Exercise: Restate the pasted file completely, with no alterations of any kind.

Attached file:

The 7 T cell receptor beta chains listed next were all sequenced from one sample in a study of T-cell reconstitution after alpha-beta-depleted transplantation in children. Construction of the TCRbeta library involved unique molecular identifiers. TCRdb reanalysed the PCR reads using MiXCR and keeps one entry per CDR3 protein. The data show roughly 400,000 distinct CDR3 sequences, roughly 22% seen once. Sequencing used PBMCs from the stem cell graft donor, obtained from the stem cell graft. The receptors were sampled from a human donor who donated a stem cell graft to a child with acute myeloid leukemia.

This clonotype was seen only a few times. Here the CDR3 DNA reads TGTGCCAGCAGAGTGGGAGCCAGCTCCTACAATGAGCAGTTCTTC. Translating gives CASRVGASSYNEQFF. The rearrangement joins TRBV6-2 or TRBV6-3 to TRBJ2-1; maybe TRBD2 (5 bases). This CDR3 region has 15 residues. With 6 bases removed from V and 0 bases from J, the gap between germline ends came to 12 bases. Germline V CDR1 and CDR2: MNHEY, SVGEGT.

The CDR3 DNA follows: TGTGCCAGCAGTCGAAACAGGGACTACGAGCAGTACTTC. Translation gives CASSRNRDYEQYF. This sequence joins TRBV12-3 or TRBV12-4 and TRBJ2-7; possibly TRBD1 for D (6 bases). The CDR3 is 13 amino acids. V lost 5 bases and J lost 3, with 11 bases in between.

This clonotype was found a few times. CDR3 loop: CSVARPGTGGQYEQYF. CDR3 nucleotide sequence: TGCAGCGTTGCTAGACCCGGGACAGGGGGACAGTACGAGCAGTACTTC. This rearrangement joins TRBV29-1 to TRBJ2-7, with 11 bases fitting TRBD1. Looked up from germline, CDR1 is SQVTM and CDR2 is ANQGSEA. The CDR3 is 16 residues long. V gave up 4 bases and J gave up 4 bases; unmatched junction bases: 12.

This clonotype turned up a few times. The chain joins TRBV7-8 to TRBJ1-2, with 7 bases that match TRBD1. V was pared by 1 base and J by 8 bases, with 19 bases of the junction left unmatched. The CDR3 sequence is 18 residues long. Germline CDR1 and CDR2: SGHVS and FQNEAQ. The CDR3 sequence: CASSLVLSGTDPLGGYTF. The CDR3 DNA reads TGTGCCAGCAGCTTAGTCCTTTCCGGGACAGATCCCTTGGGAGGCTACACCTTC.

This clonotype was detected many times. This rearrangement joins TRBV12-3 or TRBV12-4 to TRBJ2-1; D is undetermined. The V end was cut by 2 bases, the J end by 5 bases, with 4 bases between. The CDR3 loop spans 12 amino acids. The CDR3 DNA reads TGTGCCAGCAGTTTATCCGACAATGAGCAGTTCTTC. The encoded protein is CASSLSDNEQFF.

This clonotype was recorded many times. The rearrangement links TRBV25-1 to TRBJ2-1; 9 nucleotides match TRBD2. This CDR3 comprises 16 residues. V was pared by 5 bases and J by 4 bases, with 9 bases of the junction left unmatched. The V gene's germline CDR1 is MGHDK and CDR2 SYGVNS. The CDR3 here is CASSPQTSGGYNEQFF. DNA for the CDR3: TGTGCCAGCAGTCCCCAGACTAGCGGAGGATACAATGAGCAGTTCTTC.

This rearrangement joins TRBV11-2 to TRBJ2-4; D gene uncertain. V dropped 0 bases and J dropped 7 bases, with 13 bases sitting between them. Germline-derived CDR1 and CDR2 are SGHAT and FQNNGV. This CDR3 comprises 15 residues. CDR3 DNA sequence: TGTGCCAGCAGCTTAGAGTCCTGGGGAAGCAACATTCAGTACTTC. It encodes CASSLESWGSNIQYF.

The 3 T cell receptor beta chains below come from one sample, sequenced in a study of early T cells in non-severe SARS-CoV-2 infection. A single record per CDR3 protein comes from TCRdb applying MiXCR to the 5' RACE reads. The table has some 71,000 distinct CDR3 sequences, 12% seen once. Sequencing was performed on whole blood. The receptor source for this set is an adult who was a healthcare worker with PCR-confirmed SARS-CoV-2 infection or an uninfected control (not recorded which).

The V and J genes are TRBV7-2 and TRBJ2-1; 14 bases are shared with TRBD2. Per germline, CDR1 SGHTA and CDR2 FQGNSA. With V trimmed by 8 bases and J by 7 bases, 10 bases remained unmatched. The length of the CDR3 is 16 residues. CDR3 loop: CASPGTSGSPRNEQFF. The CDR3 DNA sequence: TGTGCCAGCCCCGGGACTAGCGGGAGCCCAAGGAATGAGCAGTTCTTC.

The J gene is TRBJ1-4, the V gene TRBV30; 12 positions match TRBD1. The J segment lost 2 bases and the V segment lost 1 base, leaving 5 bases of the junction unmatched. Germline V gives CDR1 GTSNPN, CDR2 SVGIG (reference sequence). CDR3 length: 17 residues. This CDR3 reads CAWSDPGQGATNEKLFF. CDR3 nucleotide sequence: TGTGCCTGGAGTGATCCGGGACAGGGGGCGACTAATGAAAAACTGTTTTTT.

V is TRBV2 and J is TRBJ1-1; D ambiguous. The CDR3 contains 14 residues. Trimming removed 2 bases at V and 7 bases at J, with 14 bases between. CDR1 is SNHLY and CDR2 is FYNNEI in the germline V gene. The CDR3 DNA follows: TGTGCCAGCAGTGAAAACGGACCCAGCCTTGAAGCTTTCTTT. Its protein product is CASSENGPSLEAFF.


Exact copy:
The 7 T cell receptor beta chains listed next were all sequenced from one sample in a study of T-cell reconstitution after alpha-beta-depleted transplantation in children. Construction of the TCRbeta library involved unique molecular identifiers. TCRdb reanalysed the PCR reads using MiXCR and keeps one entry per CDR3 protein. The data show roughly 400,000 distinct CDR3 sequences, roughly 22% seen once. Sequencing used PBMCs from the stem cell graft donor, obtained from the stem cell graft. The receptors were sampled from a human donor who donated a stem cell graft to a child with acute myeloid leukemia.

This clonotype was seen only a few times. Here the CDR3 DNA reads TGTGCCAGCAGAGTGGGAGCCAGCTCCTACAATGAGCAGTTCTTC. Translating gives CASRVGASSYNEQFF. The rearrangement joins TRBV6-2 or TRBV6-3 to TRBJ2-1; maybe TRBD2 (5 bases). This CDR3 region has 15 residues. With 6 bases removed from V and 0 bases from J, the gap between germline ends came to 12 bases. Germline V CDR1 and CDR2: MNHEY, SVGEGT.

The CDR3 DNA follows: TGTGCCAGCAGTCGAAACAGGGACTACGAGCAGTACTTC. Translation gives CASSRNRDYEQYF. This sequence joins TRBV12-3 or TRBV12-4 and TRBJ2-7; possibly TRBD1 for D (6 bases). The CDR3 is 13 amino acids. V lost 5 bases and J lost 3, with 11 bases in between.

This clonotype was found a few times. CDR3 loop: CSVARPGTGGQYEQYF. CDR3 nucleotide sequence: TGCAGCGTTGCTAGACCCGGGACAGGGGGACAGTACGAGCAGTACTTC. This rearrangement joins TRBV29-1 to TRBJ2-7, with 11 bases fitting TRBD1. Looked up from germline, CDR1 is SQVTM and CDR2 is ANQGSEA. The CDR3 is 16 residues long. V gave up 4 bases and J gave up 4 bases; unmatched junction bases: 12.

This clonotype turned up a few times. The chain joins TRBV7-8 to TRBJ1-2, with 7 bases that match TRBD1. V was pared by 1 base and J by 8 bases, with 19 bases of the junction left unmatched. The CDR3 sequence is 18 residues long. Germline CDR1 and CDR2: SGHVS and FQNEAQ. The CDR3 sequence: CASSLVLSGTDPLGGYTF. The CDR3 DNA reads TGTGCCAGCAGCTTAGTCCTTTCCGGGACAGATCCCTTGGGAGGCTACACCTTC.

This clonotype was detected many times. This rearrangement joins TRBV12-3 or TRBV12-4 to TRBJ2-1; D is undetermined. The V end was cut by 2 bases, the J end by 5 bases, with 4 bases between. The CDR3 loop spans 12 amino acids. The CDR3 DNA reads TGTGCCAGCAGTTTATCCGACAATGAGCAGTTCTTC. The encoded protein is CASSLSDNEQFF.

This clonotype was recorded many times. The rearrangement links TRBV25-1 to TRBJ2-1; 9 nucleotides match TRBD2. This CDR3 comprises 16 residues. V was pared by 5 bases and J by 4 bases, with 9 bases of the junction left unmatched. The V gene's germline CDR1 is MGHDK and CDR2 SYGVNS. The CDR3 here is CASSPQTSGGYNEQFF. DNA for the CDR3: TGTGCCAGCAGTCCCCAGACTAGCGGAGGATACAATGAGCAGTTCTTC.

This rearrangement joins TRBV11-2 to TRBJ2-4; D gene uncertain. V dropped 0 bases and J dropped 7 bases, with 13 bases sitting between them. Germline-derived CDR1 and CDR2 are SGHAT and FQNNGV. This CDR3 comprises 15 residues. CDR3 DNA sequence: TGTGCCAGCAGCTTAGAGTCCTGGGGAAGCAACATTCAGTACTTC. It encodes CASSLESWGSNIQYF.

The 3 T cell receptor beta chains below come from one sample, sequenced in a study of early T cells in non-severe SARS-CoV-2 infection. A single record per CDR3 protein comes from TCRdb applying MiXCR to the 5' RACE reads. The table has some 71,000 distinct CDR3 sequences, 12% seen once. Sequencing was performed on whole blood. The receptor source for this set is an adult who was a healthcare worker with PCR-confirmed SARS-CoV-2 infection or an uninfected control (not recorded which).

The V and J genes are TRBV7-2 and TRBJ2-1; 14 bases are shared with TRBD2. Per germline, CDR1 SGHTA and CDR2 FQGNSA. With V trimmed by 8 bases and J by 7 bases, 10 bases remained unmatched. The length of the CDR3 is 16 residues. CDR3 loop: CASPGTSGSPRNEQFF. The CDR3 DNA sequence: TGTGCCAGCCCCGGGACTAGCGGGAGCCCAAGGAATGAGCAGTTCTTC.

The J gene is TRBJ1-4, the V gene TRBV30; 12 positions match TRBD1. The J segment lost 2 bases and the V segment lost 1 base, leaving 5 bases of the junction unmatched. Germline V gives CDR1 GTSNPN, CDR2 SVGIG (reference sequence). CDR3 length: 17 residues. This CDR3 reads CAWSDPGQGATNEKLFF. CDR3 nucleotide sequence: TGTGCCTGGAGTGATCCGGGACAGGGGGCGACTAATGAAAAACTGTTTTTT.

V is TRBV2 and J is TRBJ1-1; D ambiguous. The CDR3 contains 14 residues. Trimming removed 2 bases at V and 7 bases at J, with 14 bases between. CDR1 is SNHLY and CDR2 is FYNNEI in the germline V gene. The CDR3 DNA follows: TGTGCCAGCAGTGAAAACGGACCCAGCCTTGAAGCTTTCTTT. Its protein product is CASSENGPSLEAFF.